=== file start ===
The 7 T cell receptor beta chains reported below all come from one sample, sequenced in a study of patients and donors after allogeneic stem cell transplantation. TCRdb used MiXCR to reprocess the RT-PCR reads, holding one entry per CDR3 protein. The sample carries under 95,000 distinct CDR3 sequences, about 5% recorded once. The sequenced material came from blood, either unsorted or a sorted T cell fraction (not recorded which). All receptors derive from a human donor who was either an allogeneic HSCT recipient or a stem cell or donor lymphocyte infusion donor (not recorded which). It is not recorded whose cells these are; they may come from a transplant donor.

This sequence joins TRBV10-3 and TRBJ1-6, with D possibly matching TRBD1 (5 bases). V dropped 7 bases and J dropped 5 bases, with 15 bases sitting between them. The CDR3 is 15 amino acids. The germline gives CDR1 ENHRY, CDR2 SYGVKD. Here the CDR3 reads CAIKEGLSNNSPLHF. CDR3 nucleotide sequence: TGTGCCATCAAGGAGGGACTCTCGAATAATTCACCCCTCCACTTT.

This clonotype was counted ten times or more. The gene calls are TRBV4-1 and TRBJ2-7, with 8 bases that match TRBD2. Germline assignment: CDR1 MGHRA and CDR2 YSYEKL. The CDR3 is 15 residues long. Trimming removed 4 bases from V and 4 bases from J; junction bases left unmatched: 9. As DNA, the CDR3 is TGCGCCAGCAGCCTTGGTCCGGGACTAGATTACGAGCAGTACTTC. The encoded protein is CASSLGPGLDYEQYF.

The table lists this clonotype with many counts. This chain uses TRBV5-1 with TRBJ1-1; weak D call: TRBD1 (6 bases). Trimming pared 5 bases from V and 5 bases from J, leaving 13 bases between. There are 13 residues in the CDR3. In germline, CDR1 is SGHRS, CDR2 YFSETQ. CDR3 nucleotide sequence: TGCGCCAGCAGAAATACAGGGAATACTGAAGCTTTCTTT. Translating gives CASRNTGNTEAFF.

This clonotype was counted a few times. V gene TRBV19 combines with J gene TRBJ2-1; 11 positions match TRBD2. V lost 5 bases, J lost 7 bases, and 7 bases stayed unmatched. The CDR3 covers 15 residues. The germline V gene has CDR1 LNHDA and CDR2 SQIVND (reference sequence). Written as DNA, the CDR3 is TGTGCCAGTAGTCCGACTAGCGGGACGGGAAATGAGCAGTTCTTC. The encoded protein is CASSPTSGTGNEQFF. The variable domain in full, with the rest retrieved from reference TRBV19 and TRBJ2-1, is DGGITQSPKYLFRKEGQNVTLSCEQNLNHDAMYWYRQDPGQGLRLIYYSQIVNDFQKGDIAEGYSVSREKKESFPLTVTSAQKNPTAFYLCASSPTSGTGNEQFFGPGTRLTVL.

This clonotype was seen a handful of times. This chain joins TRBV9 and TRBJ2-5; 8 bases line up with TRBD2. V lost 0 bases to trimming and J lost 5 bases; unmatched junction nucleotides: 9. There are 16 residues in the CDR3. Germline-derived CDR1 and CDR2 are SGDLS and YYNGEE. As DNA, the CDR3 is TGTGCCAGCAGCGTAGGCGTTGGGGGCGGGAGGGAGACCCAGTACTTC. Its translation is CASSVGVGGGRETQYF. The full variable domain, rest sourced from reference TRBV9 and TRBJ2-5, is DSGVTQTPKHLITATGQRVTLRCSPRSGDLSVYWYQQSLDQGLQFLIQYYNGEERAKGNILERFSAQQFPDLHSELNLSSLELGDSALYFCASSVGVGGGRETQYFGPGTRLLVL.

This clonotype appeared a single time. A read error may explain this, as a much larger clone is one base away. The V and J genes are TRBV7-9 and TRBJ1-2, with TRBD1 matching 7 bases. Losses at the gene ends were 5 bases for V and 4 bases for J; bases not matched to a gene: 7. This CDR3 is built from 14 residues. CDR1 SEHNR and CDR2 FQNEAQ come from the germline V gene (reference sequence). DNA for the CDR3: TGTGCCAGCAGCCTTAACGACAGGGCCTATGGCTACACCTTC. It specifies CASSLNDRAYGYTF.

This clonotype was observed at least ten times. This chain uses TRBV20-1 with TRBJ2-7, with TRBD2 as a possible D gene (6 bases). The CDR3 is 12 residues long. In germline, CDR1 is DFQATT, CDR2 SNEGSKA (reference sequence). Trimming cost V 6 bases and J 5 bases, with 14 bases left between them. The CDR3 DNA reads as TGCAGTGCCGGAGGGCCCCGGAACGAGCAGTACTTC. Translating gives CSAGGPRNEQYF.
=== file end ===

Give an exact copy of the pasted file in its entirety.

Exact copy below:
The 7 T cell receptor beta chains reported below all come from one sample, sequenced in a study of patients and donors after allogeneic stem cell transplantation. TCRdb used MiXCR to reprocess the RT-PCR reads, holding one entry per CDR3 protein. The sample carries under 95,000 distinct CDR3 sequences, about 5% recorded once. The sequenced material came from blood, either unsorted or a sorted T cell fraction (not recorded which). All receptors derive from a human donor who was either an allogeneic HSCT recipient or a stem cell or donor lymphocyte infusion donor (not recorded which). It is not recorded whose cells these are; they may come from a transplant donor.

This sequence joins TRBV10-3 and TRBJ1-6, with D possibly matching TRBD1 (5 bases). V dropped 7 bases and J dropped 5 bases, with 15 bases sitting between them. The CDR3 is 15 amino acids. The germline gives CDR1 ENHRY, CDR2 SYGVKD. Here the CDR3 reads CAIKEGLSNNSPLHF. CDR3 nucleotide sequence: TGTGCCATCAAGGAGGGACTCTCGAATAATTCACCCCTCCACTTT.

This clonotype was counted ten times or more. The gene calls are TRBV4-1 and TRBJ2-7, with 8 bases that match TRBD2. Germline assignment: CDR1 MGHRA and CDR2 YSYEKL. The CDR3 is 15 residues long. Trimming removed 4 bases from V and 4 bases from J; junction bases left unmatched: 9. As DNA, the CDR3 is TGCGCCAGCAGCCTTGGTCCGGGACTAGATTACGAGCAGTACTTC. The encoded protein is CASSLGPGLDYEQYF.

The table lists this clonotype with many counts. This chain uses TRBV5-1 with TRBJ1-1; weak D call: TRBD1 (6 bases). Trimming pared 5 bases from V and 5 bases from J, leaving 13 bases between. There are 13 residues in the CDR3. In germline, CDR1 is SGHRS, CDR2 YFSETQ. CDR3 nucleotide sequence: TGCGCCAGCAGAAATACAGGGAATACTGAAGCTTTCTTT. Translating gives CASRNTGNTEAFF.

This clonotype was counted a few times. V gene TRBV19 combines with J gene TRBJ2-1; 11 positions match TRBD2. V lost 5 bases, J lost 7 bases, and 7 bases stayed unmatched. The CDR3 covers 15 residues. The germline V gene has CDR1 LNHDA and CDR2 SQIVND (reference sequence). Written as DNA, the CDR3 is TGTGCCAGTAGTCCGACTAGCGGGACGGGAAATGAGCAGTTCTTC. The encoded protein is CASSPTSGTGNEQFF. The variable domain in full, with the rest retrieved from reference TRBV19 and TRBJ2-1, is DGGITQSPKYLFRKEGQNVTLSCEQNLNHDAMYWYRQDPGQGLRLIYYSQIVNDFQKGDIAEGYSVSREKKESFPLTVTSAQKNPTAFYLCASSPTSGTGNEQFFGPGTRLTVL.

This clonotype was seen a handful of times. This chain joins TRBV9 and TRBJ2-5; 8 bases line up with TRBD2. V lost 0 bases to trimming and J lost 5 bases; unmatched junction nucleotides: 9. There are 16 residues in the CDR3. Germline-derived CDR1 and CDR2 are SGDLS and YYNGEE. As DNA, the CDR3 is TGTGCCAGCAGCGTAGGCGTTGGGGGCGGGAGGGAGACCCAGTACTTC. Its translation is CASSVGVGGGRETQYF. The full variable domain, rest sourced from reference TRBV9 and TRBJ2-5, is DSGVTQTPKHLITATGQRVTLRCSPRSGDLSVYWYQQSLDQGLQFLIQYYNGEERAKGNILERFSAQQFPDLHSELNLSSLELGDSALYFCASSVGVGGGRETQYFGPGTRLLVL.

This clonotype appeared a single time. A read error may explain this, as a much larger clone is one base away. The V and J genes are TRBV7-9 and TRBJ1-2, with TRBD1 matching 7 bases. Losses at the gene ends were 5 bases for V and 4 bases for J; bases not matched to a gene: 7. This CDR3 is built from 14 residues. CDR1 SEHNR and CDR2 FQNEAQ come from the germline V gene (reference sequence). DNA for the CDR3: TGTGCCAGCAGCCTTAACGACAGGGCCTATGGCTACACCTTC. It specifies CASSLNDRAYGYTF.

This clonotype was observed at least ten times. This chain uses TRBV20-1 with TRBJ2-7, with TRBD2 as a possible D gene (6 bases). The CDR3 is 12 residues long. In germline, CDR1 is DFQATT, CDR2 SNEGSKA (reference sequence). Trimming cost V 6 bases and J 5 bases, with 14 bases left between them. The CDR3 DNA reads as TGCAGTGCCGGAGGGCCCCGGAACGAGCAGTACTTC. Translating gives CSAGGPRNEQYF.